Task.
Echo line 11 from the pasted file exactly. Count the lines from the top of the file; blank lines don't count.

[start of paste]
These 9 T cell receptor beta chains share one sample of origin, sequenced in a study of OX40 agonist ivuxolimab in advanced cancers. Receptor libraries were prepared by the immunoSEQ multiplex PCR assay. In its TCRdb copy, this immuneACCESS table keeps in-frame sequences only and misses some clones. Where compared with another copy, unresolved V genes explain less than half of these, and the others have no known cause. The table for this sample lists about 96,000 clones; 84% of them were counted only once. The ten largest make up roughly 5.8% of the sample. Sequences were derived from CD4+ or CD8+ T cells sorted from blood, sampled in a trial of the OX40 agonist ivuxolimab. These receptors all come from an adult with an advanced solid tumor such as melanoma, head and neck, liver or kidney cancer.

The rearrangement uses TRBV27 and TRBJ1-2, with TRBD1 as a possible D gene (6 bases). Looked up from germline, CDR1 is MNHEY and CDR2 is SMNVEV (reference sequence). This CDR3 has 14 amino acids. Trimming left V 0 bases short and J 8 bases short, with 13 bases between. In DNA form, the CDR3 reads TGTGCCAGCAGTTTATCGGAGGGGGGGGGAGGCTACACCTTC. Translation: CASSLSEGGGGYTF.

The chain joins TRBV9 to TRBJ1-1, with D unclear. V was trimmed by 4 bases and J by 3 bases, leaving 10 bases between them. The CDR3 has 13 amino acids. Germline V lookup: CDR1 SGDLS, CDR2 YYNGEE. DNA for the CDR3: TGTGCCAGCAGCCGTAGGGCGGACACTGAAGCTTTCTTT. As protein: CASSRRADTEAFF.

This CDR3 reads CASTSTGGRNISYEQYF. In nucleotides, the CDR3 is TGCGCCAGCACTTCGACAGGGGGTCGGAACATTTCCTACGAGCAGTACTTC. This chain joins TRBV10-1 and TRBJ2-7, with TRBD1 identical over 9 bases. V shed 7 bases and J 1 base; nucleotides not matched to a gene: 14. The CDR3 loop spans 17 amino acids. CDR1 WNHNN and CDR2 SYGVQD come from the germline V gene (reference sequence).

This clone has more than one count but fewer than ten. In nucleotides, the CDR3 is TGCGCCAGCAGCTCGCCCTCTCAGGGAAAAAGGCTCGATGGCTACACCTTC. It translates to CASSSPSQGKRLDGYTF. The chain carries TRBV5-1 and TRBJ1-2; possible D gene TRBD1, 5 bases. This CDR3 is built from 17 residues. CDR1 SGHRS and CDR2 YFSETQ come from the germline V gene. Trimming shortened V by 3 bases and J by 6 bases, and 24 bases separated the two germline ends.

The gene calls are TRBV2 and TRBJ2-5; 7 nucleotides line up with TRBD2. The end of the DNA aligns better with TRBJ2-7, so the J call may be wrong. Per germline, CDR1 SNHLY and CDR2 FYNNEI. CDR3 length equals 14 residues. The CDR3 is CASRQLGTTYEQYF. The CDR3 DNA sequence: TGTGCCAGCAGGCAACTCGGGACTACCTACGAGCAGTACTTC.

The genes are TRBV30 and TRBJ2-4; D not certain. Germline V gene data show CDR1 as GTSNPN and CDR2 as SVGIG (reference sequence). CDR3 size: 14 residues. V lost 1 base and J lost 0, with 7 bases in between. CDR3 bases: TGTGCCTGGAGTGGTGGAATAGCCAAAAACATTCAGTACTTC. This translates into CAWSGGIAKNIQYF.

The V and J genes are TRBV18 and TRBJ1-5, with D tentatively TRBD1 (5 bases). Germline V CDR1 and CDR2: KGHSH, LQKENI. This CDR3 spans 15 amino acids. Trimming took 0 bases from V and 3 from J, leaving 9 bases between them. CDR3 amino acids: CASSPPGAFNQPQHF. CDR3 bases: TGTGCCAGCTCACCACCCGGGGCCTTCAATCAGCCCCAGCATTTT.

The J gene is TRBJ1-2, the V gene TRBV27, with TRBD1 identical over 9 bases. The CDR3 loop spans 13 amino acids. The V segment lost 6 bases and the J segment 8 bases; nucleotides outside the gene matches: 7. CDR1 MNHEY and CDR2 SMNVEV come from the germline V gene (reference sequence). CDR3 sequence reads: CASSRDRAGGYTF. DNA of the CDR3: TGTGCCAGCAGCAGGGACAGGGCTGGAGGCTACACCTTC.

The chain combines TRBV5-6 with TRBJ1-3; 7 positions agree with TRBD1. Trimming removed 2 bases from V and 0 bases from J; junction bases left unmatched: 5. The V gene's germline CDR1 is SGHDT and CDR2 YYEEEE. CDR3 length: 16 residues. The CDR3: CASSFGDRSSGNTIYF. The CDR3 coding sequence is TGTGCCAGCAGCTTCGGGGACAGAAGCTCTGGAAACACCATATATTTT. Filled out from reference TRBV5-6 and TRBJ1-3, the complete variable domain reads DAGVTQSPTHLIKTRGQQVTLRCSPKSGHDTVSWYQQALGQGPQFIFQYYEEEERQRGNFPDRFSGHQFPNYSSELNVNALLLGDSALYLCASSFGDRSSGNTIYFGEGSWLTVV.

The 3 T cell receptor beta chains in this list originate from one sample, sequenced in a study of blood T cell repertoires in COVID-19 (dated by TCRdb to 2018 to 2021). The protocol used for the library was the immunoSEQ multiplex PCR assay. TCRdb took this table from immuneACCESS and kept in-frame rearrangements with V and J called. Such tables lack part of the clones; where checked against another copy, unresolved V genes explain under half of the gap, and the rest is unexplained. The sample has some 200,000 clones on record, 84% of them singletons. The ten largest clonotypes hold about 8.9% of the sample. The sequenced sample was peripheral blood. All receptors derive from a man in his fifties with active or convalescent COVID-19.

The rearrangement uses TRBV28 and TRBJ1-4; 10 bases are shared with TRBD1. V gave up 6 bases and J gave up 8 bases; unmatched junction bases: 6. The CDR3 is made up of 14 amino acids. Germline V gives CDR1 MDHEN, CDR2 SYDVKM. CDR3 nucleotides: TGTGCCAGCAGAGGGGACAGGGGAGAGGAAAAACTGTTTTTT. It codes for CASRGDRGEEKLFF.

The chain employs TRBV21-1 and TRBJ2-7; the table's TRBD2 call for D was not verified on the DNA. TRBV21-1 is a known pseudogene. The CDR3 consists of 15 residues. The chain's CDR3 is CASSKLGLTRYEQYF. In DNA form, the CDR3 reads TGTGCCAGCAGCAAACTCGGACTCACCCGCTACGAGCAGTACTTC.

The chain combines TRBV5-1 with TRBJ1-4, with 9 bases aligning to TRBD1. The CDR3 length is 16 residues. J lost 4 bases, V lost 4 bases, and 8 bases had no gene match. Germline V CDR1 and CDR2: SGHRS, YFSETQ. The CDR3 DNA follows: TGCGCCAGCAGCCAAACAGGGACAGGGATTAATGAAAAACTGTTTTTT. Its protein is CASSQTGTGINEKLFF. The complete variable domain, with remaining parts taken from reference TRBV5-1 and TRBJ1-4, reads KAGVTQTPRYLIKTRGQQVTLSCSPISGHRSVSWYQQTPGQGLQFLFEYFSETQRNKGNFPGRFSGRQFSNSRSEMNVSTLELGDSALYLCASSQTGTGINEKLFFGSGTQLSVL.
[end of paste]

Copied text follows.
The 3 T cell receptor beta chains in this list originate from one sample, sequenced in a study of blood T cell repertoires in COVID-19 (dated by TCRdb to 2018 to 2021). The protocol used for the library was the immunoSEQ multiplex PCR assay. TCRdb took this table from immuneACCESS and kept in-frame rearrangements with V and J called. Such tables lack part of the clones; where checked against another copy, unresolved V genes explain under half of the gap, and the rest is unexplained. The sample has some 200,000 clones on record, 84% of them singletons. The ten largest clonotypes hold about 8.9% of the sample. The sequenced sample was peripheral blood. All receptors derive from a man in his fifties with active or convalescent COVID-19.